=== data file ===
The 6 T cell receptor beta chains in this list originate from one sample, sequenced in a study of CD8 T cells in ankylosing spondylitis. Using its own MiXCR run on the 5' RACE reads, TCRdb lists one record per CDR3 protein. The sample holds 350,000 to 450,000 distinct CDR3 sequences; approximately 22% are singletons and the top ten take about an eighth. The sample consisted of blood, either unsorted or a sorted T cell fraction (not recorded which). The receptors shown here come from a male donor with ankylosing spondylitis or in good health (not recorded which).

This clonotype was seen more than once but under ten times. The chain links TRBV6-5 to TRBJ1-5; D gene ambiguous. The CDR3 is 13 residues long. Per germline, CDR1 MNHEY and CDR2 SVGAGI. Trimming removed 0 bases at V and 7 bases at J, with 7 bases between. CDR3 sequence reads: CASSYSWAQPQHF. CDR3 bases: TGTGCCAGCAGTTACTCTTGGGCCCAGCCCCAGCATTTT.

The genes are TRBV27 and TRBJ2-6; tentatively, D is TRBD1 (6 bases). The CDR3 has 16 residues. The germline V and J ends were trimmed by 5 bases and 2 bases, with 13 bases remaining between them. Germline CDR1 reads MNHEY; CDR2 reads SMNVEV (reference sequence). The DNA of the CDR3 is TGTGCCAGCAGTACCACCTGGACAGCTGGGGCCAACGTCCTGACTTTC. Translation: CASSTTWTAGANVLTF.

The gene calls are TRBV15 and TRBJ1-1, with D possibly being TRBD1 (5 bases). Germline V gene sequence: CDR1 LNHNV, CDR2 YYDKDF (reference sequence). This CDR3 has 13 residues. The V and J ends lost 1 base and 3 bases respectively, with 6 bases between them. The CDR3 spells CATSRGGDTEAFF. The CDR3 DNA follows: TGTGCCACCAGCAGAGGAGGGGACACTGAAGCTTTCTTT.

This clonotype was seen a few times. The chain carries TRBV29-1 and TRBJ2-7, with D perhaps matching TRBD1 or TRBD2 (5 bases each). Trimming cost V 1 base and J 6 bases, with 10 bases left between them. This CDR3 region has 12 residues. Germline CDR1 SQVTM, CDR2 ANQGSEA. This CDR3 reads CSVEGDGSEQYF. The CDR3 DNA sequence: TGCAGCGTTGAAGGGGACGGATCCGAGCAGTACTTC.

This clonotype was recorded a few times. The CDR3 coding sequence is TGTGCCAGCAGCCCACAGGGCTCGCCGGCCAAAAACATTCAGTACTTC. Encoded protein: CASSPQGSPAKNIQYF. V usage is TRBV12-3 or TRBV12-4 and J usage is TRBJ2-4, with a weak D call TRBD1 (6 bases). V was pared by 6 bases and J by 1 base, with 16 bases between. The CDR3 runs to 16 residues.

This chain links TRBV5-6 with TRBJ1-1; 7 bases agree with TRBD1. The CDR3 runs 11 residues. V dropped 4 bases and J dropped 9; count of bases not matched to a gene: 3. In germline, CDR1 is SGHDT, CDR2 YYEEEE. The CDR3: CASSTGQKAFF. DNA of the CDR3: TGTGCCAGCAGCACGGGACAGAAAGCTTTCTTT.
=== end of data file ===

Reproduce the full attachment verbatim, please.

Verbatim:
The 6 T cell receptor beta chains in this list originate from one sample, sequenced in a study of CD8 T cells in ankylosing spondylitis. Using its own MiXCR run on the 5' RACE reads, TCRdb lists one record per CDR3 protein. The sample holds 350,000 to 450,000 distinct CDR3 sequences; approximately 22% are singletons and the top ten take about an eighth. The sample consisted of blood, either unsorted or a sorted T cell fraction (not recorded which). The receptors shown here come from a male donor with ankylosing spondylitis or in good health (not recorded which).

This clonotype was seen more than once but under ten times. The chain links TRBV6-5 to TRBJ1-5; D gene ambiguous. The CDR3 is 13 residues long. Per germline, CDR1 MNHEY and CDR2 SVGAGI. Trimming removed 0 bases at V and 7 bases at J, with 7 bases between. CDR3 sequence reads: CASSYSWAQPQHF. CDR3 bases: TGTGCCAGCAGTTACTCTTGGGCCCAGCCCCAGCATTTT.

The genes are TRBV27 and TRBJ2-6; tentatively, D is TRBD1 (6 bases). The CDR3 has 16 residues. The germline V and J ends were trimmed by 5 bases and 2 bases, with 13 bases remaining between them. Germline CDR1 reads MNHEY; CDR2 reads SMNVEV (reference sequence). The DNA of the CDR3 is TGTGCCAGCAGTACCACCTGGACAGCTGGGGCCAACGTCCTGACTTTC. Translation: CASSTTWTAGANVLTF.

The gene calls are TRBV15 and TRBJ1-1, with D possibly being TRBD1 (5 bases). Germline V gene sequence: CDR1 LNHNV, CDR2 YYDKDF (reference sequence). This CDR3 has 13 residues. The V and J ends lost 1 base and 3 bases respectively, with 6 bases between them. The CDR3 spells CATSRGGDTEAFF. The CDR3 DNA follows: TGTGCCACCAGCAGAGGAGGGGACACTGAAGCTTTCTTT.

This clonotype was seen a few times. The chain carries TRBV29-1 and TRBJ2-7, with D perhaps matching TRBD1 or TRBD2 (5 bases each). Trimming cost V 1 base and J 6 bases, with 10 bases left between them. This CDR3 region has 12 residues. Germline CDR1 SQVTM, CDR2 ANQGSEA. This CDR3 reads CSVEGDGSEQYF. The CDR3 DNA sequence: TGCAGCGTTGAAGGGGACGGATCCGAGCAGTACTTC.

This clonotype was recorded a few times. The CDR3 coding sequence is TGTGCCAGCAGCCCACAGGGCTCGCCGGCCAAAAACATTCAGTACTTC. Encoded protein: CASSPQGSPAKNIQYF. V usage is TRBV12-3 or TRBV12-4 and J usage is TRBJ2-4, with a weak D call TRBD1 (6 bases). V was pared by 6 bases and J by 1 base, with 16 bases between. The CDR3 runs to 16 residues.

This chain links TRBV5-6 with TRBJ1-1; 7 bases agree with TRBD1. The CDR3 runs 11 residues. V dropped 4 bases and J dropped 9; count of bases not matched to a gene: 3. In germline, CDR1 is SGHDT, CDR2 YYEEEE. The CDR3: CASSTGQKAFF. DNA of the CDR3: TGTGCCAGCAGCACGGGACAGAAAGCTTTCTTT.